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The Importance of Being Persistent

Public health is replete with good, stubborn people.

By Brian W. Simpson, MPH ’13, Editor

Like diamonds, public health has many facets. Prevention, surveillance, a population-level perspective, evidence gathering… all are critical sides of public health. I’d like to add one more: persistence.

Medicine may have the immediate drama (a life saved from myocardial infarction, a medication with quick results, etc.), but public health programs and their evaluation work differently. They arrive at solutions through painstaking, years-long effort.

How painstaking? Consider Noor Sabah Rakhshani’s journey, which Maryalice Yakutchik chronicles in “The Dream.” In riveting dispatches from a three-year (so far) effort, Rakhshani drew on considerable inner grit and persistence to realize her vision. She is dedicated to designing a cheap, easy means to remind new moms of their infants’ vaccination schedule. She’s persevered through countless challenges, including blizzards, cyclones, terrorism and—perhaps most daunting of all—bureaucratic red tape.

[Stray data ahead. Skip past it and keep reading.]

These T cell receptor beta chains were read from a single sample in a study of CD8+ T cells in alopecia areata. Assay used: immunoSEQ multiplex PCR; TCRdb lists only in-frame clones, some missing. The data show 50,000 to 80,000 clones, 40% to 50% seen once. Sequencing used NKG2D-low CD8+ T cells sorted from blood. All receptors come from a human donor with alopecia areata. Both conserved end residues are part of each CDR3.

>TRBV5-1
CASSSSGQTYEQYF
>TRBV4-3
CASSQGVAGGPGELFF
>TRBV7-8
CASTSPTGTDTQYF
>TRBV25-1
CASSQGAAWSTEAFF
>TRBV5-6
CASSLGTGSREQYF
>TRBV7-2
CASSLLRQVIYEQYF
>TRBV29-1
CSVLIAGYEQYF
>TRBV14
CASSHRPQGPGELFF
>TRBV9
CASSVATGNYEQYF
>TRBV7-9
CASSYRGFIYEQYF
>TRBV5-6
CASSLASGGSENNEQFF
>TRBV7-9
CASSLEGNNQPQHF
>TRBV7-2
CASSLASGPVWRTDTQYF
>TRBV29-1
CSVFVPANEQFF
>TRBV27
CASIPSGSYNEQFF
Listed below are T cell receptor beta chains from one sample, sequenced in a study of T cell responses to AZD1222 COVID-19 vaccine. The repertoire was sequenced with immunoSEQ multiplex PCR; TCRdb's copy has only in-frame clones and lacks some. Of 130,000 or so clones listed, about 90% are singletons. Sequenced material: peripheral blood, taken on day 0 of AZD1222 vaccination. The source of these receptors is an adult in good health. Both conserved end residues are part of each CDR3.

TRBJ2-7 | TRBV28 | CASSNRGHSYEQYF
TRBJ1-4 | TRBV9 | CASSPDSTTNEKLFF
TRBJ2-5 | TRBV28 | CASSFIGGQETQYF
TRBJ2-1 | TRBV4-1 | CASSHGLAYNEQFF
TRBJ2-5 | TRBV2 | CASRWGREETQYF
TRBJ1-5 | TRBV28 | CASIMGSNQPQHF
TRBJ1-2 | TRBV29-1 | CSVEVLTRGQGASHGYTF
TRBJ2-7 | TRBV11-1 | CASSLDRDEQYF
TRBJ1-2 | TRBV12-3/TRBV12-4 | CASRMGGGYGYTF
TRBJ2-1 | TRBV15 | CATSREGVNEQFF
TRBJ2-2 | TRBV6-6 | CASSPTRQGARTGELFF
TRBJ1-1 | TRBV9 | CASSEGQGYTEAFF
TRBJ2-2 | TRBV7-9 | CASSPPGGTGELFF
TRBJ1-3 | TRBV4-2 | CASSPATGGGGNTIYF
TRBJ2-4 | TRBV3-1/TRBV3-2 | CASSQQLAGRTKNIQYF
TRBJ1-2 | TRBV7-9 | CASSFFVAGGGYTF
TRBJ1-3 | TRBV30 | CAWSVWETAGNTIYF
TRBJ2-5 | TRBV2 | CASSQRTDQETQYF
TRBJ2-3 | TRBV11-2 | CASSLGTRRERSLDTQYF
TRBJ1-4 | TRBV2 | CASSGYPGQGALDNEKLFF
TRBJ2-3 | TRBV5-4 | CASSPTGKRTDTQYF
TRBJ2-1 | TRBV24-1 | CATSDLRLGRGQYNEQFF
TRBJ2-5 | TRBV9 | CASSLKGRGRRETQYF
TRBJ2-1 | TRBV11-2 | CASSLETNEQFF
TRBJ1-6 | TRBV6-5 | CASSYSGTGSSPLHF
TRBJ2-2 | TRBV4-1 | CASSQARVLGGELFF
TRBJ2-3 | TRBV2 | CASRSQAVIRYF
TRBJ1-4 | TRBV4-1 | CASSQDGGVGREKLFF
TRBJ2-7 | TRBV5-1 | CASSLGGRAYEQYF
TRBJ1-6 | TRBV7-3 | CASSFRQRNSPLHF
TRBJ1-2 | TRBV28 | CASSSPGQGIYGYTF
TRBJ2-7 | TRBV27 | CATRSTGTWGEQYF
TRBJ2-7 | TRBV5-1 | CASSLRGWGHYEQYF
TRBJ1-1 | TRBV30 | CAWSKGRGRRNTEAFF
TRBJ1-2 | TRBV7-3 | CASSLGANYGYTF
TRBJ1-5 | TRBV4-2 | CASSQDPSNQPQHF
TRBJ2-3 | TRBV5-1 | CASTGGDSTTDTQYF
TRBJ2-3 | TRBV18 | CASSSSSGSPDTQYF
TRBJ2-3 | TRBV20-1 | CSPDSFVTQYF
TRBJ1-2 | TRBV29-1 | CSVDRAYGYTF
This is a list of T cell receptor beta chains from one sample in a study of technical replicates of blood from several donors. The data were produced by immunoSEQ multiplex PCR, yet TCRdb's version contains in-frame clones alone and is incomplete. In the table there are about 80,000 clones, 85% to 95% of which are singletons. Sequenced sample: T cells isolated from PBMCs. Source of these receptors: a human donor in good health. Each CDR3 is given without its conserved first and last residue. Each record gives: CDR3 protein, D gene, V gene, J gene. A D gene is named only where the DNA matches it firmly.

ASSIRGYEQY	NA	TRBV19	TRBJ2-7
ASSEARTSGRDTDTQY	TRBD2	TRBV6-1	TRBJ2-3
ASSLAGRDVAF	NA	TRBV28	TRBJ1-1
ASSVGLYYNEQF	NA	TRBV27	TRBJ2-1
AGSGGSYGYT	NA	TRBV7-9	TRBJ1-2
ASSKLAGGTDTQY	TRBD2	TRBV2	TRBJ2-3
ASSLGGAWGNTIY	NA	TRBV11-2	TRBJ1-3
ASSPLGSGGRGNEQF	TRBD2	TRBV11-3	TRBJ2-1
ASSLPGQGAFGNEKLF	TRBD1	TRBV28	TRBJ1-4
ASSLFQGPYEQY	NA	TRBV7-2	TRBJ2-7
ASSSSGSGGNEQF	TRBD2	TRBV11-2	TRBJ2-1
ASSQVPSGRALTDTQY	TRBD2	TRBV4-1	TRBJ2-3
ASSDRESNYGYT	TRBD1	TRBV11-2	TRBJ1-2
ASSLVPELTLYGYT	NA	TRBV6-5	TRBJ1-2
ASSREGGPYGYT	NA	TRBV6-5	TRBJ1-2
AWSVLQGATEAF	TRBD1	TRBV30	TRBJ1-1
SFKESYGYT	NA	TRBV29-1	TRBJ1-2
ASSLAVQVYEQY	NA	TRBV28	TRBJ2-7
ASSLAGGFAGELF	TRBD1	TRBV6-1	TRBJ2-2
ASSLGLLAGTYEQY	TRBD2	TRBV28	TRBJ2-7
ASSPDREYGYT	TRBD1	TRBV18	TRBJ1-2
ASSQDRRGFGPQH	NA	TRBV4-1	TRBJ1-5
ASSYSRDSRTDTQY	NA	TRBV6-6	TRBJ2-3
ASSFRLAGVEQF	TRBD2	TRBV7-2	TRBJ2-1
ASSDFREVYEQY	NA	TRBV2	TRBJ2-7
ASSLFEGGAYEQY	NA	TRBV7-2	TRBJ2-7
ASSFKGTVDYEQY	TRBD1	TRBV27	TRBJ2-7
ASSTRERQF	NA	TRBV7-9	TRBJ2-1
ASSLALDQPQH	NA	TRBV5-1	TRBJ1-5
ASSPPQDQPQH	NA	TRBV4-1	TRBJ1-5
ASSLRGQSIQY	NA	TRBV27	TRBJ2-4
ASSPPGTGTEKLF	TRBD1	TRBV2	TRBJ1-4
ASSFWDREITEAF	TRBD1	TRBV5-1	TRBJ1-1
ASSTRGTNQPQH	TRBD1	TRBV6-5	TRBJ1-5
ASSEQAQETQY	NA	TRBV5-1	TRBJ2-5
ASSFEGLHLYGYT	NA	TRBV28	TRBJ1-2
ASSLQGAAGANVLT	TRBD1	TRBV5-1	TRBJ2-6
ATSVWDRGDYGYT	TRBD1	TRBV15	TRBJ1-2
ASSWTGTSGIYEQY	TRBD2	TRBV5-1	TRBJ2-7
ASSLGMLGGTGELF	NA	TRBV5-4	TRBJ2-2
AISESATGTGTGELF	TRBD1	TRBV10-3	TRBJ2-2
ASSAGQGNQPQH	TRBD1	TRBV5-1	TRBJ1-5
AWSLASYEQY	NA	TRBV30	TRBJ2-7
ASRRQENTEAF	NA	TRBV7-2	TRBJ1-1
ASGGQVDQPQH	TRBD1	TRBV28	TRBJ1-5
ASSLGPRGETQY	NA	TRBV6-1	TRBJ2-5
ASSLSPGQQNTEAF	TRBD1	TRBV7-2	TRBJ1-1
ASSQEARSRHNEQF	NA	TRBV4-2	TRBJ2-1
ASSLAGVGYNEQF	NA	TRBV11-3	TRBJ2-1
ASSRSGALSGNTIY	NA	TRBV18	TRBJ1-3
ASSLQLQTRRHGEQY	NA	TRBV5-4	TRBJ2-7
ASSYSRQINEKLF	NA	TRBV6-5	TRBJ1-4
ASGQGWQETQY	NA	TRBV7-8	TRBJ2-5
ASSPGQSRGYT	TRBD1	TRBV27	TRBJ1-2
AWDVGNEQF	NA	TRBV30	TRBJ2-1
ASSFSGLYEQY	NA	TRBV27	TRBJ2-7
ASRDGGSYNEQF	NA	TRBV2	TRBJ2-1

It’s a story that’s at once remarkable and not-so-remarkable. Public health is replete with similarly stubborn people. When Al Sommer demonstrated the benefit of vitamin A supplementation in low-income countries, he was greeted with a maelstrom of “too good to be true” criticism. He resolved to do yet more trials (requiring more years and more challenges) to prove the value of supplementation, which now saves literally hundreds of thousands of kids’ lives each year. There’s plenty more: David Bodian’s dogged sleuthing on poliovirus, Keerti Shah’s research connecting the human papillomavirus to cervical cancer, Sue Baker’s decades-long efforts to prevent injuries on the roads and in homes… Trust me, it’s a long list.

I’ve always said that one of the great benefits of working at the Bloomberg School is being surrounded by so many smart people. I need to add one more benefit: Working with so many people who just won’t quit.